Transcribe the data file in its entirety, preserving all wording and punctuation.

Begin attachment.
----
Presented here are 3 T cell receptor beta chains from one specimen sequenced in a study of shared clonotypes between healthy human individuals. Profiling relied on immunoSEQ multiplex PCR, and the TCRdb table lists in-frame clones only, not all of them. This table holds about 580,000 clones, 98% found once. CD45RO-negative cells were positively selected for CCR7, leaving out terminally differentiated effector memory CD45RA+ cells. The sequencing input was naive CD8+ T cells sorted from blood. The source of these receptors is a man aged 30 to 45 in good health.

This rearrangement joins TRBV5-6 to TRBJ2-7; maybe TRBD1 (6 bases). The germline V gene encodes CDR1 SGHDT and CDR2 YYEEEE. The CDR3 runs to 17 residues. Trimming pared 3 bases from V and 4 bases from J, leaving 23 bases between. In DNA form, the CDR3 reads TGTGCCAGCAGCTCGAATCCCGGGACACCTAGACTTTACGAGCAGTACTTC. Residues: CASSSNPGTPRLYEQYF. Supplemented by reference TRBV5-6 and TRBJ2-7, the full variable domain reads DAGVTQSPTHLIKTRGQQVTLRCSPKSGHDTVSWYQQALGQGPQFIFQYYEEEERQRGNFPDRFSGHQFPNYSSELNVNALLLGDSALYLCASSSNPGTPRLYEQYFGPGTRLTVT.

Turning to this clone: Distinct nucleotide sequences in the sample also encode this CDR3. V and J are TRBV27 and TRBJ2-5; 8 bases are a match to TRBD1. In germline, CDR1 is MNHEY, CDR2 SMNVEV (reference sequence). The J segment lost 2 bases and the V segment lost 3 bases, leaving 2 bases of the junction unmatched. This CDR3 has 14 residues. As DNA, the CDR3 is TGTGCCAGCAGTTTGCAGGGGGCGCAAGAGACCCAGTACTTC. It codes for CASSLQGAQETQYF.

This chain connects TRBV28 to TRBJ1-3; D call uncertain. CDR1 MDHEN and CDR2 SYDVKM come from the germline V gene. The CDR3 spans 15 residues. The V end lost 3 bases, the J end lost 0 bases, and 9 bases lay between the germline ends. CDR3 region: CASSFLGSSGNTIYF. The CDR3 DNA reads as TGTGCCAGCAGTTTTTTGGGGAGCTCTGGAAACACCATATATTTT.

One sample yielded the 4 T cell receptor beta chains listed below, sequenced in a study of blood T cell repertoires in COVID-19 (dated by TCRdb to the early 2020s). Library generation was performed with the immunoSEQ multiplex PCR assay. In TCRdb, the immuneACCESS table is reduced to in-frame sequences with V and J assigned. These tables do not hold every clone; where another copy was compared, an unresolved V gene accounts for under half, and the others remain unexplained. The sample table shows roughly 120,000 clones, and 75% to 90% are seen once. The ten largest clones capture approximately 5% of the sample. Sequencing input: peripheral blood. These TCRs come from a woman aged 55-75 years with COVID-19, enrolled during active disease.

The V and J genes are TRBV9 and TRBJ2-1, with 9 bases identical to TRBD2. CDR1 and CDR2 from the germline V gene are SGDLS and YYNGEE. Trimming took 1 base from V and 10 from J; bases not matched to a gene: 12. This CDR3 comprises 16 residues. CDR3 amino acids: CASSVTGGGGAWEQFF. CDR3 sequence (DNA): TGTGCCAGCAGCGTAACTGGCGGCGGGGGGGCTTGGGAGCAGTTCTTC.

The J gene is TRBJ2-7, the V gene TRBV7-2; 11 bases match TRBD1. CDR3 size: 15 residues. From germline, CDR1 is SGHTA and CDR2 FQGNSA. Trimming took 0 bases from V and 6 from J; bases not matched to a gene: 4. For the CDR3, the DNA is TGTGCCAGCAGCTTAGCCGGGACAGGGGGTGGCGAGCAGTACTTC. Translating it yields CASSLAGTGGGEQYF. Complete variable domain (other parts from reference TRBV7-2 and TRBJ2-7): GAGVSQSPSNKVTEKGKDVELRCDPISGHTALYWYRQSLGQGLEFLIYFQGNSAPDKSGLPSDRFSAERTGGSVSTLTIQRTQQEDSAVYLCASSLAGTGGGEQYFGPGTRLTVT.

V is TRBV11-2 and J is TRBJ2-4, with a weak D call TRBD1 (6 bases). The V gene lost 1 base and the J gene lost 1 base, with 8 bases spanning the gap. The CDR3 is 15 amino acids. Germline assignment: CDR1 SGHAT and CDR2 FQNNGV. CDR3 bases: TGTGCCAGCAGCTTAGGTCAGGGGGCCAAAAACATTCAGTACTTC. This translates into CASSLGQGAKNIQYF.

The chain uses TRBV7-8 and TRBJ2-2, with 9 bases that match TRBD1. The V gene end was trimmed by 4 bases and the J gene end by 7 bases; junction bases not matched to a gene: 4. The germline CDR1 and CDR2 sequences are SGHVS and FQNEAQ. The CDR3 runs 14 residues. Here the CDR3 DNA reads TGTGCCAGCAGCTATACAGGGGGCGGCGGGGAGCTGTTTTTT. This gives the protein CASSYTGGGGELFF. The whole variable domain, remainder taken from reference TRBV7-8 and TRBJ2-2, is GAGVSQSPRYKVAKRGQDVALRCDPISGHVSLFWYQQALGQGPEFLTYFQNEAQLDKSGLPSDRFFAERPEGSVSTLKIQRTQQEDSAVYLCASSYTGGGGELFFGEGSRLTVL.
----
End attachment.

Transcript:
Presented here are 3 T cell receptor beta chains from one specimen sequenced in a study of shared clonotypes between healthy human individuals. Profiling relied on immunoSEQ multiplex PCR, and the TCRdb table lists in-frame clones only, not all of them. This table holds about 580,000 clones, 98% found once. CD45RO-negative cells were positively selected for CCR7, leaving out terminally differentiated effector memory CD45RA+ cells. The sequencing input was naive CD8+ T cells sorted from blood. The source of these receptors is a man aged 30 to 45 in good health.

This rearrangement joins TRBV5-6 to TRBJ2-7; maybe TRBD1 (6 bases). The germline V gene encodes CDR1 SGHDT and CDR2 YYEEEE. The CDR3 runs to 17 residues. Trimming pared 3 bases from V and 4 bases from J, leaving 23 bases between. In DNA form, the CDR3 reads TGTGCCAGCAGCTCGAATCCCGGGACACCTAGACTTTACGAGCAGTACTTC. Residues: CASSSNPGTPRLYEQYF. Supplemented by reference TRBV5-6 and TRBJ2-7, the full variable domain reads DAGVTQSPTHLIKTRGQQVTLRCSPKSGHDTVSWYQQALGQGPQFIFQYYEEEERQRGNFPDRFSGHQFPNYSSELNVNALLLGDSALYLCASSSNPGTPRLYEQYFGPGTRLTVT.

Turning to this clone: Distinct nucleotide sequences in the sample also encode this CDR3. V and J are TRBV27 and TRBJ2-5; 8 bases are a match to TRBD1. In germline, CDR1 is MNHEY, CDR2 SMNVEV (reference sequence). The J segment lost 2 bases and the V segment lost 3 bases, leaving 2 bases of the junction unmatched. This CDR3 has 14 residues. As DNA, the CDR3 is TGTGCCAGCAGTTTGCAGGGGGCGCAAGAGACCCAGTACTTC. It codes for CASSLQGAQETQYF.

This chain connects TRBV28 to TRBJ1-3; D call uncertain. CDR1 MDHEN and CDR2 SYDVKM come from the germline V gene. The CDR3 spans 15 residues. The V end lost 3 bases, the J end lost 0 bases, and 9 bases lay between the germline ends. CDR3 region: CASSFLGSSGNTIYF. The CDR3 DNA reads as TGTGCCAGCAGTTTTTTGGGGAGCTCTGGAAACACCATATATTTT.

One sample yielded the 4 T cell receptor beta chains listed below, sequenced in a study of blood T cell repertoires in COVID-19 (dated by TCRdb to the early 2020s). Library generation was performed with the immunoSEQ multiplex PCR assay. In TCRdb, the immuneACCESS table is reduced to in-frame sequences with V and J assigned. These tables do not hold every clone; where another copy was compared, an unresolved V gene accounts for under half, and the others remain unexplained. The sample table shows roughly 120,000 clones, and 75% to 90% are seen once. The ten largest clones capture approximately 5% of the sample. Sequencing input: peripheral blood. These TCRs come from a woman aged 55-75 years with COVID-19, enrolled during active disease.

The V and J genes are TRBV9 and TRBJ2-1, with 9 bases identical to TRBD2. CDR1 and CDR2 from the germline V gene are SGDLS and YYNGEE. Trimming took 1 base from V and 10 from J; bases not matched to a gene: 12. This CDR3 comprises 16 residues. CDR3 amino acids: CASSVTGGGGAWEQFF. CDR3 sequence (DNA): TGTGCCAGCAGCGTAACTGGCGGCGGGGGGGCTTGGGAGCAGTTCTTC.

The J gene is TRBJ2-7, the V gene TRBV7-2; 11 bases match TRBD1. CDR3 size: 15 residues. From germline, CDR1 is SGHTA and CDR2 FQGNSA. Trimming took 0 bases from V and 6 from J; bases not matched to a gene: 4. For the CDR3, the DNA is TGTGCCAGCAGCTTAGCCGGGACAGGGGGTGGCGAGCAGTACTTC. Translating it yields CASSLAGTGGGEQYF. Complete variable domain (other parts from reference TRBV7-2 and TRBJ2-7): GAGVSQSPSNKVTEKGKDVELRCDPISGHTALYWYRQSLGQGLEFLIYFQGNSAPDKSGLPSDRFSAERTGGSVSTLTIQRTQQEDSAVYLCASSLAGTGGGEQYFGPGTRLTVT.

V is TRBV11-2 and J is TRBJ2-4, with a weak D call TRBD1 (6 bases). The V gene lost 1 base and the J gene lost 1 base, with 8 bases spanning the gap. The CDR3 is 15 amino acids. Germline assignment: CDR1 SGHAT and CDR2 FQNNGV. CDR3 bases: TGTGCCAGCAGCTTAGGTCAGGGGGCCAAAAACATTCAGTACTTC. This translates into CASSLGQGAKNIQYF.

The chain uses TRBV7-8 and TRBJ2-2, with 9 bases that match TRBD1. The V gene end was trimmed by 4 bases and the J gene end by 7 bases; junction bases not matched to a gene: 4. The germline CDR1 and CDR2 sequences are SGHVS and FQNEAQ. The CDR3 runs 14 residues. Here the CDR3 DNA reads TGTGCCAGCAGCTATACAGGGGGCGGCGGGGAGCTGTTTTTT. This gives the protein CASSYTGGGGELFF. The whole variable domain, remainder taken from reference TRBV7-8 and TRBJ2-2, is GAGVSQSPRYKVAKRGQDVALRCDPISGHVSLFWYQQALGQGPEFLTYFQNEAQLDKSGLPSDRFFAERPEGSVSTLKIQRTQQEDSAVYLCASSYTGGGGELFFGEGSRLTVL.